Again, I'm just going to read a little bit further. Verse 11, for he will command his angels concerning you to guard you in all your ways. On their hands they will bear you up, lest you strike your foot against the stone.
How interesting there. And then the next verse says, you will tread on the lion and on the adder, the young lion and the serpent you will trample underfoot, which is precisely what Jesus was doing there when he resisted the temptation of Satan in the wilderness. But it was Satan twisting scripture, twisting what it means for God to be our protector, and trying to tempt our Lord Jesus that our Lord corrected there.
And so you're not the only one, you know, who's had to answer or wrestle through this question, okay, what exactly does this mean? Because the evil one will oftentimes try to twist the scripture, and he tried to twist this one. Eric, God bless you. This is Core Christianity with Pastor Adrian Sanchez.
If you have a question about the Bible, the Christian life, doctrine, theology, maybe something going on in your own Christian life that you're struggling with, you could use some prayer. Here's the number to call 833-THE-CORE. That's 1-833-843-2673. We'll be taking calls for the next 15 minutes or so, so now is your time to call.
Let's go to Jared who's calling in from Florida. Jared, what's your question for Adriel? Hi, so my question has to do with bitterness in the heart. I know, especially in Colossians 3, Ephesians 4, and even in, I believe it's Matthew 18 with the parable of the unforgiving slave, that, you know, those who have truly been forgiven by the Lord ought to manifest that forgiveness towards others. Lately there's been a situation in my life where there's been a bunch of family strife, and just, I feel like no sooner do I forgive this individual than I feel bitterness, resentment, even like seeds of hatred there. And it bothers me for a number of reasons, because I don't, number one, I know it grieves the Lord. Then there is also like this selfish fear of like, okay, what if I'm, what if I'm not truly regenerate? What if this is just a sign of me not? And just what to do in these situations where I want to forgive and praying for this person, but it just feels like a show, and sometimes it's just really hard.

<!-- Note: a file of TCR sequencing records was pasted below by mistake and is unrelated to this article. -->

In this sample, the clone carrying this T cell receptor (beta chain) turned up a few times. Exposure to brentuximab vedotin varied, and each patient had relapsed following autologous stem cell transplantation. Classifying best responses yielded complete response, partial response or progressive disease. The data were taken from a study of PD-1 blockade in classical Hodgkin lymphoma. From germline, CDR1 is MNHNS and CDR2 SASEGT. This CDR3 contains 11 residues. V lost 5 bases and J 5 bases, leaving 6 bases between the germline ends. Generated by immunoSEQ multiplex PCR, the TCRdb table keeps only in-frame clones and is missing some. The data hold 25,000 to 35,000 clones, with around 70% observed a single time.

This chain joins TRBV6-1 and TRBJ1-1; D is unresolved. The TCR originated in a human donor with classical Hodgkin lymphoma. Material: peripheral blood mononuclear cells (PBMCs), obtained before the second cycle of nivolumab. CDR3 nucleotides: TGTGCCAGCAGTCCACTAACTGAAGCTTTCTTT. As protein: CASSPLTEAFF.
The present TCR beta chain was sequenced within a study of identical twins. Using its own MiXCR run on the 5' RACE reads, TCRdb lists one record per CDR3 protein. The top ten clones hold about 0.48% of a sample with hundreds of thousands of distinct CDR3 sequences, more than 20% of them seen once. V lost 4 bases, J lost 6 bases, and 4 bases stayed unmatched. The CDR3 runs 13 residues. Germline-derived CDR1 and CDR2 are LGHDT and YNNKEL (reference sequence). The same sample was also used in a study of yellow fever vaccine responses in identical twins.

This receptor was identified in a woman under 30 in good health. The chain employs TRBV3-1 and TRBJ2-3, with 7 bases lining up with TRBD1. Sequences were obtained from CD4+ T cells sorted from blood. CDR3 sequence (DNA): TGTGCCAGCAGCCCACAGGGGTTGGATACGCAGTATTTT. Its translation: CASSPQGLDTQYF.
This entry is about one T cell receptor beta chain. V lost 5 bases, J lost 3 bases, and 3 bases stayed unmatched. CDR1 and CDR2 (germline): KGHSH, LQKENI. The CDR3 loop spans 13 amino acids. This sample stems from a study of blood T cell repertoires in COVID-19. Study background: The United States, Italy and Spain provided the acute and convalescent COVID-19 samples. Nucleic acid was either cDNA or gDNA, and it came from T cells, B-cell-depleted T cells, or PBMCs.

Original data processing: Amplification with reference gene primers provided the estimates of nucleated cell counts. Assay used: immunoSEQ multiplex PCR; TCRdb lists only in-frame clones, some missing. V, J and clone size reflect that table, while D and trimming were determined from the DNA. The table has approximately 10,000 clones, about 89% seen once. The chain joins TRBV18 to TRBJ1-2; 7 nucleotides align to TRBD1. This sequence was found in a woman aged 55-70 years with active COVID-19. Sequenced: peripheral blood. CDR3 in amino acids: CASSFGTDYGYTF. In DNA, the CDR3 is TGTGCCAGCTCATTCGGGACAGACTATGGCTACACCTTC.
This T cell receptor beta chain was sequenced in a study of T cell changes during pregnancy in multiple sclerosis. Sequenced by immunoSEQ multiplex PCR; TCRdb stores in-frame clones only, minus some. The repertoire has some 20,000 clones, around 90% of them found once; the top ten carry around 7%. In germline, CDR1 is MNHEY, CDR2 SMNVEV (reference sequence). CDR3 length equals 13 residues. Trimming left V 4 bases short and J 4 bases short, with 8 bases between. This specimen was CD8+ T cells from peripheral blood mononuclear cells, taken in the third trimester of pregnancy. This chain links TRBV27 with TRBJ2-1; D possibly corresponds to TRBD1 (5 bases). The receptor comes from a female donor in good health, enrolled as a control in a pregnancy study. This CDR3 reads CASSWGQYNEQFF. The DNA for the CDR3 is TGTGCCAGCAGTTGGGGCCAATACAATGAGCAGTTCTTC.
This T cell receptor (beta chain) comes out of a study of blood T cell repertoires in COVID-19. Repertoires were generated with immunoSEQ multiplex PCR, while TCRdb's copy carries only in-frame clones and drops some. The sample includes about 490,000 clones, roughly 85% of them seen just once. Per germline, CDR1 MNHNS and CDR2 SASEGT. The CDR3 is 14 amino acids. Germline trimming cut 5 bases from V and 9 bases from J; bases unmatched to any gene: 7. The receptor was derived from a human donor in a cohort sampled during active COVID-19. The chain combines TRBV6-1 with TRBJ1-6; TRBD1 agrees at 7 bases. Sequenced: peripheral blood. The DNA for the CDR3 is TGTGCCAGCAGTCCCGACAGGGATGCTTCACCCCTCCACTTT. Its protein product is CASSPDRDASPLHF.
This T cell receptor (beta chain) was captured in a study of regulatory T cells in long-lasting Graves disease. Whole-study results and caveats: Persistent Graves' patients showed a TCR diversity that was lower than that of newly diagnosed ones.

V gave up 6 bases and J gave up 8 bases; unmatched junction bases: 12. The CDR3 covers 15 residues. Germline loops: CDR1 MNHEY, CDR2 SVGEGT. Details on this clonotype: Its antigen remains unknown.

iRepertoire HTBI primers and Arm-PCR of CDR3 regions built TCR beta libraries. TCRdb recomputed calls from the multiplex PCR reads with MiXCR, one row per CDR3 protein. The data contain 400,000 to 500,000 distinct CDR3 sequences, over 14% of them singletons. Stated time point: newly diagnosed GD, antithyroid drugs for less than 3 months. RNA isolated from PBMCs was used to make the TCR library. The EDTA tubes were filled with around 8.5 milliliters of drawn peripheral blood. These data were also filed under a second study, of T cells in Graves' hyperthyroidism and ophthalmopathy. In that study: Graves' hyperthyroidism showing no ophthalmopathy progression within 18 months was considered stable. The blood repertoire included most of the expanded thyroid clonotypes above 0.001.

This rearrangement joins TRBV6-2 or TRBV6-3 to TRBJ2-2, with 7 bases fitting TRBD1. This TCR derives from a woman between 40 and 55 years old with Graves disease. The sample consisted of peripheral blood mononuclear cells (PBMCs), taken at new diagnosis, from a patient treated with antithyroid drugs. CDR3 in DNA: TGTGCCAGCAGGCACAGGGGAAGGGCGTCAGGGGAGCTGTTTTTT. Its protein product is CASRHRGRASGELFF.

Yeah. Hey Jared, well I want to just join you in praying right now and praying for you specifically, and I want to invite our listeners to pray for you. What a privilege we have, brothers and sisters, to be able to pray for one another. And so we want to pray for Jared right now, that the Lord would fill Jared with his grace and with his spirit and work in this situation, this family conflict.
And so let's go to the Lord in prayer. Our Father in heaven, we know each of us individually how hard it can be to forgive another person when they've sinned against us. Lord, we know how easy it is for our hearts to grow bitter, for there to be anger and hatred, Lord, and we are grieved by our sins.
We're reminded of the fact, oh Lord, that you are so gracious to us, that you have forgiven us so much in your son Jesus, and yet we have such a hard time forgiving others. Would you be merciful to us, and would you be merciful to our brother Jared? Would you please, oh Lord, would you please, oh Lord, fill him with your Holy Spirit? Would you give him, Lord, first, confidence in your great love and forgiveness for him, Lord, that he wouldn't feel like he doesn't have that forgiveness, that he doesn't have your love, and that his own struggle is calling your love into question, but instead, Lord, that as a broken sinner, as we all are, Lord, he would lay hold of more and more your grace and love and have eyes to see it. And so be with our brother, Lord. Would you enable him to forgive from the heart Jesus as you speak of in your word, and would you bring healing and peace, reconciliation and restoration in this situation, Lord, this family conflict?
Would you be with my brother? Would you bring your peace now, we pray, in Jesus' name. Amen. Jared, it sounds like you know all of the right passages to go to there in the Gospel of Matthew, for example. You mentioned Ephesians chapter 4. I'm assuming you were referring to verse 32, be kind to one another, tenderhearted, forgiving one another as God in Christ forgave you. And you're experiencing the struggle, the battle, the fight of forgiving those who have sinned against us. But you're in the fight, and you're acknowledging your sin, confessing your sin to the Lord. And I can tell you as a minister of the Gospel, Jared, that when you confess your sins, God does indeed forgive you. And sometimes we come to the Lord and we feel like, Lord, even as I'm doing this, I'm wondering, am I being selfish?